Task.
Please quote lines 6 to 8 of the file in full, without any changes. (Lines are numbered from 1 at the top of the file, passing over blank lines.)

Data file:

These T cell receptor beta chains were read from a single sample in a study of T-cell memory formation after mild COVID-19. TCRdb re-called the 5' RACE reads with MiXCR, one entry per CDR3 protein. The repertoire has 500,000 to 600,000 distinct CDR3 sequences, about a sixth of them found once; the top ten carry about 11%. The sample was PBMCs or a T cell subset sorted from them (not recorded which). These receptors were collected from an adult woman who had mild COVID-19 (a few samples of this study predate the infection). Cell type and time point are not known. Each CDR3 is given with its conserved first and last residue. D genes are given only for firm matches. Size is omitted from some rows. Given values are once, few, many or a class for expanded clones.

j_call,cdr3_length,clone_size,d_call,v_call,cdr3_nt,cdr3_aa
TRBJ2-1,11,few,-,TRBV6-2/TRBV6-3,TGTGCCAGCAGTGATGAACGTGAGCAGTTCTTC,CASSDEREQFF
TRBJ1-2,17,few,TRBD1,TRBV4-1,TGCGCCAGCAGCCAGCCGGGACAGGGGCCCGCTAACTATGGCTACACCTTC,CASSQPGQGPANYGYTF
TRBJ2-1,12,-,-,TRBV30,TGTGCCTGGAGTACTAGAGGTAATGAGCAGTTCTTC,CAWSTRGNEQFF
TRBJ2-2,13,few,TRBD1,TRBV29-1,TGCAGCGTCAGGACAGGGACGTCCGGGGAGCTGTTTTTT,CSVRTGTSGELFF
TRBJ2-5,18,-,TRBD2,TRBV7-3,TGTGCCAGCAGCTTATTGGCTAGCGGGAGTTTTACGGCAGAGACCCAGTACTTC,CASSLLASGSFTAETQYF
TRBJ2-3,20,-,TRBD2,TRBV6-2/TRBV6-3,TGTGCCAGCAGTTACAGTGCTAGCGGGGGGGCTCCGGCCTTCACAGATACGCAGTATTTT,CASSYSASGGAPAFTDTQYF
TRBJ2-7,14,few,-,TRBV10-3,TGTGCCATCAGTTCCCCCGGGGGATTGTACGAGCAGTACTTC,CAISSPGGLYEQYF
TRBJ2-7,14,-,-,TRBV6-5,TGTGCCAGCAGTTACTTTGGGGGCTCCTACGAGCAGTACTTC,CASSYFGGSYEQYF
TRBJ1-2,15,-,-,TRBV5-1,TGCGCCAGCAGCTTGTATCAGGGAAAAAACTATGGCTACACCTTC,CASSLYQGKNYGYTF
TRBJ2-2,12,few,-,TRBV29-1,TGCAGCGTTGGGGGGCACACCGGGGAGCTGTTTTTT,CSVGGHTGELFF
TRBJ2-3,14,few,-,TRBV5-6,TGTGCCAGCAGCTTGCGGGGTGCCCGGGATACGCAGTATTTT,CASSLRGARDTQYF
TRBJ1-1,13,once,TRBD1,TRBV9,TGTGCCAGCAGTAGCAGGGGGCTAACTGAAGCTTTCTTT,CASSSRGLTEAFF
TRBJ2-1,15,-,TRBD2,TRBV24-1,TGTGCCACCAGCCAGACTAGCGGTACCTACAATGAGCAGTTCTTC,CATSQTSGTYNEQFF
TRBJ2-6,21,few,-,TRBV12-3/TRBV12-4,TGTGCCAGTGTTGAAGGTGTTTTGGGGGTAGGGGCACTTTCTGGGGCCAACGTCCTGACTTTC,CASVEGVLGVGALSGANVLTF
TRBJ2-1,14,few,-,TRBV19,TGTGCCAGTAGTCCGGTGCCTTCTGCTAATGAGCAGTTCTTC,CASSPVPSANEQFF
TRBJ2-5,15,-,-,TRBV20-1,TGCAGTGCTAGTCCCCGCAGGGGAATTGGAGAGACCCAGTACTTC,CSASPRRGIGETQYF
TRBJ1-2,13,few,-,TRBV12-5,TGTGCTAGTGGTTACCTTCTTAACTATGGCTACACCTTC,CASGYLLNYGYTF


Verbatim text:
TRBJ2-2,13,few,TRBD1,TRBV29-1,TGCAGCGTCAGGACAGGGACGTCCGGGGAGCTGTTTTTT,CSVRTGTSGELFF
TRBJ2-5,18,-,TRBD2,TRBV7-3,TGTGCCAGCAGCTTATTGGCTAGCGGGAGTTTTACGGCAGAGACCCAGTACTTC,CASSLLASGSFTAETQYF
TRBJ2-3,20,-,TRBD2,TRBV6-2/TRBV6-3,TGTGCCAGCAGTTACAGTGCTAGCGGGGGGGCTCCGGCCTTCACAGATACGCAGTATTTT,CASSYSASGGAPAFTDTQYF